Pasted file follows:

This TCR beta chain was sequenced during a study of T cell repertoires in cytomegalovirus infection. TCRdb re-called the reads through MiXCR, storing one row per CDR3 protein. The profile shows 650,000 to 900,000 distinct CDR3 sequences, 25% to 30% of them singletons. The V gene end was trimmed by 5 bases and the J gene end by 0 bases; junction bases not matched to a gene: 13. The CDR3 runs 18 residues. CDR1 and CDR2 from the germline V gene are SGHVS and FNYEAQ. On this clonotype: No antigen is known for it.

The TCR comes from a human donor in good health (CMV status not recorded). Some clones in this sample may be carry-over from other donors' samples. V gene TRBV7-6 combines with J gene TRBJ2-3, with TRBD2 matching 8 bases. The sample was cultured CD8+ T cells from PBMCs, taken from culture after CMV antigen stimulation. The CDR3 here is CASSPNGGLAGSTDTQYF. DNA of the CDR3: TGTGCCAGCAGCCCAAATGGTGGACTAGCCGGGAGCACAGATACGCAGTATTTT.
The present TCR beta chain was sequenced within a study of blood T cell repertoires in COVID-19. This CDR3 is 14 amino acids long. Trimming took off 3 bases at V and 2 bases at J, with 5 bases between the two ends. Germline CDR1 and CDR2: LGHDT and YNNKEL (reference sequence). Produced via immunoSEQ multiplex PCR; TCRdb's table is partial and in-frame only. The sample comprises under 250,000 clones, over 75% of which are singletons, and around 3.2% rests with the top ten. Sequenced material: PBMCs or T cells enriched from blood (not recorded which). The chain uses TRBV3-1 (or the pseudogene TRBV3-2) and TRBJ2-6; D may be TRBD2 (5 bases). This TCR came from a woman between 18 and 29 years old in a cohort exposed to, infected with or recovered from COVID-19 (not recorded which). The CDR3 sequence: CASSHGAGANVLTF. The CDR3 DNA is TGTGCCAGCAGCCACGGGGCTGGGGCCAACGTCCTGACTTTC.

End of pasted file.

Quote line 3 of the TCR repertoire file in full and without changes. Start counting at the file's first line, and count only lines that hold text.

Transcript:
The present TCR beta chain was sequenced within a study of blood T cell repertoires in COVID-19. This CDR3 is 14 amino acids long. Trimming took off 3 bases at V and 2 bases at J, with 5 bases between the two ends. Germline CDR1 and CDR2: LGHDT and YNNKEL (reference sequence). Produced via immunoSEQ multiplex PCR; TCRdb's table is partial and in-frame only. The sample comprises under 250,000 clones, over 75% of which are singletons, and around 3.2% rests with the top ten. Sequenced material: PBMCs or T cells enriched from blood (not recorded which). The chain uses TRBV3-1 (or the pseudogene TRBV3-2) and TRBJ2-6; D may be TRBD2 (5 bases). This TCR came from a woman between 18 and 29 years old in a cohort exposed to, infected with or recovered from COVID-19 (not recorded which). The CDR3 sequence: CASSHGAGANVLTF. The CDR3 DNA is TGTGCCAGCAGCCACGGGGCTGGGGCCAACGTCCTGACTTTC.